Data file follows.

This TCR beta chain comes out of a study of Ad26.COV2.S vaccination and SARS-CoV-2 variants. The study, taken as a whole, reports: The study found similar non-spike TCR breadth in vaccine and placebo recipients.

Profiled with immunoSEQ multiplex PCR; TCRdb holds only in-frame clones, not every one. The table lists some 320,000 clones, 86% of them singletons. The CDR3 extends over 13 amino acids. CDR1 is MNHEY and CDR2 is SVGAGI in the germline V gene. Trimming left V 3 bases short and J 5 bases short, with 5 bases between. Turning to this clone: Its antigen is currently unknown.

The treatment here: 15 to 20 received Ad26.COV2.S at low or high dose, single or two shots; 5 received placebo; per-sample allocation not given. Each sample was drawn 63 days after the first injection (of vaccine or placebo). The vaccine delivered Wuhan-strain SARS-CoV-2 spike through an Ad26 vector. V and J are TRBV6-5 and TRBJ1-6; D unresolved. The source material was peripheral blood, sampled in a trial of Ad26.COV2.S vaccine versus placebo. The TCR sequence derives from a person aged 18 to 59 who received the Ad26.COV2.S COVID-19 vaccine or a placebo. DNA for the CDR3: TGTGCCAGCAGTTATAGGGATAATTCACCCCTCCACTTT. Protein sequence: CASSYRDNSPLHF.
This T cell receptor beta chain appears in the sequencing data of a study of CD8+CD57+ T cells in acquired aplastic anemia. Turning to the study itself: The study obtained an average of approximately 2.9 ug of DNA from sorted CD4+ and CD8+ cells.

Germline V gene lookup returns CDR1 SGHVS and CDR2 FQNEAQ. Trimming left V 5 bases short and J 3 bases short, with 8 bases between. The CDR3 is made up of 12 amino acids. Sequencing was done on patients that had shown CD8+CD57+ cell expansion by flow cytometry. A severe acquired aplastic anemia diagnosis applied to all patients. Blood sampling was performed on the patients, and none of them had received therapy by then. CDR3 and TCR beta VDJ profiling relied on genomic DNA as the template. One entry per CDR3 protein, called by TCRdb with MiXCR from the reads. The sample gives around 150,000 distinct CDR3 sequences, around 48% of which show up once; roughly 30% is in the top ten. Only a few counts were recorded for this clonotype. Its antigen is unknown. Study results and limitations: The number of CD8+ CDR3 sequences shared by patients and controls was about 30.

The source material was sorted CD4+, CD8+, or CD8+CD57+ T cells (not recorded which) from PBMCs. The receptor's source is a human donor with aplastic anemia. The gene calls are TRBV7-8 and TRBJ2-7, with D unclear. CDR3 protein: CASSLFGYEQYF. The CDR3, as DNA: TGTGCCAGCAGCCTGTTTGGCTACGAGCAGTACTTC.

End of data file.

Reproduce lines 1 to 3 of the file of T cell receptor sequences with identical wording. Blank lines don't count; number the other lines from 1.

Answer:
This TCR beta chain comes out of a study of Ad26.COV2.S vaccination and SARS-CoV-2 variants. The study, taken as a whole, reports: The study found similar non-spike TCR breadth in vaccine and placebo recipients.

Profiled with immunoSEQ multiplex PCR; TCRdb holds only in-frame clones, not every one. The table lists some 320,000 clones, 86% of them singletons. The CDR3 extends over 13 amino acids. CDR1 is MNHEY and CDR2 is SVGAGI in the germline V gene. Trimming left V 3 bases short and J 5 bases short, with 5 bases between. Turning to this clone: Its antigen is currently unknown.

The treatment here: 15 to 20 received Ad26.COV2.S at low or high dose, single or two shots; 5 received placebo; per-sample allocation not given. Each sample was drawn 63 days after the first injection (of vaccine or placebo). The vaccine delivered Wuhan-strain SARS-CoV-2 spike through an Ad26 vector. V and J are TRBV6-5 and TRBJ1-6; D unresolved. The source material was peripheral blood, sampled in a trial of Ad26.COV2.S vaccine versus placebo. The TCR sequence derives from a person aged 18 to 59 who received the Ad26.COV2.S COVID-19 vaccine or a placebo. DNA for the CDR3: TGTGCCAGCAGTTATAGGGATAATTCACCCCTCCACTTT. Protein sequence: CASSYRDNSPLHF.